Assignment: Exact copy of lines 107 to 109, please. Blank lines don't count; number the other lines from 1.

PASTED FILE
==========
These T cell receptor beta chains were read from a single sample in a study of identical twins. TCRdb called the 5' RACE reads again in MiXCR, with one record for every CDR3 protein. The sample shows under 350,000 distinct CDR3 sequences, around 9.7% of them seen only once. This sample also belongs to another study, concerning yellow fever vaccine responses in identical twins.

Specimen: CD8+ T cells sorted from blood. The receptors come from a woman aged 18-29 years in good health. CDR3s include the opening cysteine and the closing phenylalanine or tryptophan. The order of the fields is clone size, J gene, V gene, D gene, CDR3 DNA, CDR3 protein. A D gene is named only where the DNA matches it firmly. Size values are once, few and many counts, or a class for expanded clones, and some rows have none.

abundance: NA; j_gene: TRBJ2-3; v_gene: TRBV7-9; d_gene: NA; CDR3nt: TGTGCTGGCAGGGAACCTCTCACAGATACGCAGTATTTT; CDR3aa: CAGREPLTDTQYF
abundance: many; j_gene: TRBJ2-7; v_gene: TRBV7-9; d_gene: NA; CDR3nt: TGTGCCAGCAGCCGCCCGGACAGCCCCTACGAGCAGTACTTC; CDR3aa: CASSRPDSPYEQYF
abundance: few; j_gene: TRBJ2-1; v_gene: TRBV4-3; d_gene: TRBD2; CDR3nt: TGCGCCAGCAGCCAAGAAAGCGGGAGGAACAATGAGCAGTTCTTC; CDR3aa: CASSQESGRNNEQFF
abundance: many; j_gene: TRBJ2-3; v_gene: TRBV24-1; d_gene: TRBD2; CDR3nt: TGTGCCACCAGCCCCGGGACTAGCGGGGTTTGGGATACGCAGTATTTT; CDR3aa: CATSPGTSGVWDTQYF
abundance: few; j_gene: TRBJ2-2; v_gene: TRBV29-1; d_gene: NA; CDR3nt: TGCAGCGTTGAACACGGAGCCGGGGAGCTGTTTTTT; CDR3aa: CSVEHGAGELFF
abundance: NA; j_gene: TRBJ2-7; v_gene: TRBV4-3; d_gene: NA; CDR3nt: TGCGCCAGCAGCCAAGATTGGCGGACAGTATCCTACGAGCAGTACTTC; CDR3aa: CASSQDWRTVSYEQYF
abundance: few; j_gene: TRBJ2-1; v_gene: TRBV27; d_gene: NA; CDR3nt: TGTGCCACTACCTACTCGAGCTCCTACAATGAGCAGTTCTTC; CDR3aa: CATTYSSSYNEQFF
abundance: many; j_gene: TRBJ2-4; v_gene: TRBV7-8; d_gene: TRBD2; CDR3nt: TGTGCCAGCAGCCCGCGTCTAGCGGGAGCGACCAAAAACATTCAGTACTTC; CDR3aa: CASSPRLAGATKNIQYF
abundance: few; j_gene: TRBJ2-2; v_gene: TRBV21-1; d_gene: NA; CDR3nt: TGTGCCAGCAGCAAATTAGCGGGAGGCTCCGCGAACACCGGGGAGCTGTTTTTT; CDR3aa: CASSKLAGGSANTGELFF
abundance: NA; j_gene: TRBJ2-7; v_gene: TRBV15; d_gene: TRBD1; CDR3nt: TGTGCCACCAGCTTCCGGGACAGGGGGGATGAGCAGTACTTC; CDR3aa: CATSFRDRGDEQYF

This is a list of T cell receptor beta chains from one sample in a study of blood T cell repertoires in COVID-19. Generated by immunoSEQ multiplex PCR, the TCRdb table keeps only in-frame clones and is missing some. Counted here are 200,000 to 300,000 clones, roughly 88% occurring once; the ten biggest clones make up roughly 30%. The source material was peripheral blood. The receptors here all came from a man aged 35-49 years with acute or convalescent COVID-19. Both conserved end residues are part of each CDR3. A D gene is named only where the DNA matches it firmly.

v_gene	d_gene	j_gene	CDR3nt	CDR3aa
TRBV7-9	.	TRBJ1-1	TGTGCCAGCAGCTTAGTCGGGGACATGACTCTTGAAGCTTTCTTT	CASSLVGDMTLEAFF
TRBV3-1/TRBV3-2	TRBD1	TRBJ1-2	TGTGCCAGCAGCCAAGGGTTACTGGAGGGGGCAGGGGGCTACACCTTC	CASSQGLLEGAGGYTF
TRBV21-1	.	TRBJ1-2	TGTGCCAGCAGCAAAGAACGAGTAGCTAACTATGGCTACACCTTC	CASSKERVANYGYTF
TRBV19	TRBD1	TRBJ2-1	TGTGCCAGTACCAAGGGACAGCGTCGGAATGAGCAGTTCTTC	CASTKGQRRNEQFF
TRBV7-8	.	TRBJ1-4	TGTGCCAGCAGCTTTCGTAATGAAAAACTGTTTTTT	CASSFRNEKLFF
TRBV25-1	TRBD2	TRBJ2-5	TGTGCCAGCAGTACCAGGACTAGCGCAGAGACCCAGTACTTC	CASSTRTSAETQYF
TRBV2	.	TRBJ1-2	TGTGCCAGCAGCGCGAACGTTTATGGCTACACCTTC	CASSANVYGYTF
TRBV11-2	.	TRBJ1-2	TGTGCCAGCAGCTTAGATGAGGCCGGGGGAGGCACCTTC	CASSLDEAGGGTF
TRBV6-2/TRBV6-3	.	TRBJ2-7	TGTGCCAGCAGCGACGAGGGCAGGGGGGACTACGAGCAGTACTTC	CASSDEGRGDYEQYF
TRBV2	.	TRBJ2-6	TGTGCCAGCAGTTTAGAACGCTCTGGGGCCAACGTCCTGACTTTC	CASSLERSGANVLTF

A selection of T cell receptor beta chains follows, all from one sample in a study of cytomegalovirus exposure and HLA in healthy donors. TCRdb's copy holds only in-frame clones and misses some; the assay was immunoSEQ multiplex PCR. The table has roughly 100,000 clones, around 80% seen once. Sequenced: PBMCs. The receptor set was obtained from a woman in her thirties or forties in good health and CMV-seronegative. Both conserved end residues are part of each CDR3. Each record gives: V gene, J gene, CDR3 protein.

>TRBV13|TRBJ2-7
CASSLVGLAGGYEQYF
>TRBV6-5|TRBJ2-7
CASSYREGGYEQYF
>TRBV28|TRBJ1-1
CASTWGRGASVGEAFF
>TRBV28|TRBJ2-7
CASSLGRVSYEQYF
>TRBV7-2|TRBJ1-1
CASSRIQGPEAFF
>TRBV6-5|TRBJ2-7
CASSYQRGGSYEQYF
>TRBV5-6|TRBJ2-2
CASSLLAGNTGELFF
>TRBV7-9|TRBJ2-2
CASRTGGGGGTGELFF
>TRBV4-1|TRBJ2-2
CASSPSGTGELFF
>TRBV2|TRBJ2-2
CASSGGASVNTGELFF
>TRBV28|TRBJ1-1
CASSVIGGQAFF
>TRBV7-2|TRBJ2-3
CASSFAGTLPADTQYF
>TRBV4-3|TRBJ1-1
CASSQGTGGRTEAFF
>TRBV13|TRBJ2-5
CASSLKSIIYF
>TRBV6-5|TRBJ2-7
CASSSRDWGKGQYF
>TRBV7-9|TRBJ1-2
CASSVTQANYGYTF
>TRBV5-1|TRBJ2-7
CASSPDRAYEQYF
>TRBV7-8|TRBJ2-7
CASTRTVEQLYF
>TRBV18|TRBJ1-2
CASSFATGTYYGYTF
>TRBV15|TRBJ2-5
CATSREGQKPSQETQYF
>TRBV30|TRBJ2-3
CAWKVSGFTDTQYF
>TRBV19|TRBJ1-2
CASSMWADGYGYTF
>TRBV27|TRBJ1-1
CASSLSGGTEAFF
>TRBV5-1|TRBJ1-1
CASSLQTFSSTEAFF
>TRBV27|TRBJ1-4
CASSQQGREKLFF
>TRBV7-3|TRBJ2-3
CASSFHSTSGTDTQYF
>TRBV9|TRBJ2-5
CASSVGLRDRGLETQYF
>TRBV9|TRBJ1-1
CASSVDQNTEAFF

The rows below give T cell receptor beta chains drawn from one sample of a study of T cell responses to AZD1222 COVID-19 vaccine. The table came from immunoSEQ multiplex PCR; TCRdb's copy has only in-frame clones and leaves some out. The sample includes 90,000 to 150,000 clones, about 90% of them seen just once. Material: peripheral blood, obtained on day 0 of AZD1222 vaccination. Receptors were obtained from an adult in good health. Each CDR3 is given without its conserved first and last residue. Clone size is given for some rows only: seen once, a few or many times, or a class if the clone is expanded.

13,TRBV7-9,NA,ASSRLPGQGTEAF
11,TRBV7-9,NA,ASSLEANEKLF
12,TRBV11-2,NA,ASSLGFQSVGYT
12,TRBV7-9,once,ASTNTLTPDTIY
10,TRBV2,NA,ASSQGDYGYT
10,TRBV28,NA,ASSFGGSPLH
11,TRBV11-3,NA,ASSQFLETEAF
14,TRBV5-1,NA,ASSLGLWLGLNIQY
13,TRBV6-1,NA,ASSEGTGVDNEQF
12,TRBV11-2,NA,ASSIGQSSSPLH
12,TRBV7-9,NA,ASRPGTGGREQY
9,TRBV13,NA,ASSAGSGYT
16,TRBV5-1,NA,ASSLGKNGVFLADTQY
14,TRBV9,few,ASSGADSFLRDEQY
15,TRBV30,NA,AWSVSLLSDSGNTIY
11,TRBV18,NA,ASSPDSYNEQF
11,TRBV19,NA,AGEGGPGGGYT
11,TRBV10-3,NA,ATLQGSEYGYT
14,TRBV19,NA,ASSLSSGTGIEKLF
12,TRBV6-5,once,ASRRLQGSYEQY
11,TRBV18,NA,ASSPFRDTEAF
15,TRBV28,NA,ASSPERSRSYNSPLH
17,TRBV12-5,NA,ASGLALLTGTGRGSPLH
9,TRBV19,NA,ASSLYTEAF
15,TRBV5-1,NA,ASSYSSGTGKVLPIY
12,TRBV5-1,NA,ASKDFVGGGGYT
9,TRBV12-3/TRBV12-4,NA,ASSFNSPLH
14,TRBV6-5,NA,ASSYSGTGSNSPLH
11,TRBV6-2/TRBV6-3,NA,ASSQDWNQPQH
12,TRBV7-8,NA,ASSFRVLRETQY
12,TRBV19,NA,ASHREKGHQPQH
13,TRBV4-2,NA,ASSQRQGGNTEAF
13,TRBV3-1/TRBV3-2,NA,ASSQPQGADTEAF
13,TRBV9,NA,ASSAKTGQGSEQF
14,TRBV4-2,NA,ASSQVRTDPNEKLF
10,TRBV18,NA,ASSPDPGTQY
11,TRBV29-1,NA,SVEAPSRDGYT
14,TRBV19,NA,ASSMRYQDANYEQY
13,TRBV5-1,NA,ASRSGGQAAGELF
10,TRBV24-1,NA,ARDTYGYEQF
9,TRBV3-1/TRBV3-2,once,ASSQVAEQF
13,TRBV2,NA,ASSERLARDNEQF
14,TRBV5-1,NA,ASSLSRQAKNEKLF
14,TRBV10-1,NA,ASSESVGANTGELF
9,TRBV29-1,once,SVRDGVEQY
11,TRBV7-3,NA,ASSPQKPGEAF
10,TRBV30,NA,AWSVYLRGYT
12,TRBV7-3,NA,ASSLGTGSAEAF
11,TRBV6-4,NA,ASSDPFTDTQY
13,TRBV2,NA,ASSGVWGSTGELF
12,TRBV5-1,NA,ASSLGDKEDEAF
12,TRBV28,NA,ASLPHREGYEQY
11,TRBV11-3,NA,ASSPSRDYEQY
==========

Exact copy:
15,TRBV5-1,NA,ASSYSSGTGKVLPIY
12,TRBV5-1,NA,ASKDFVGGGGYT
9,TRBV12-3/TRBV12-4,NA,ASSFNSPLH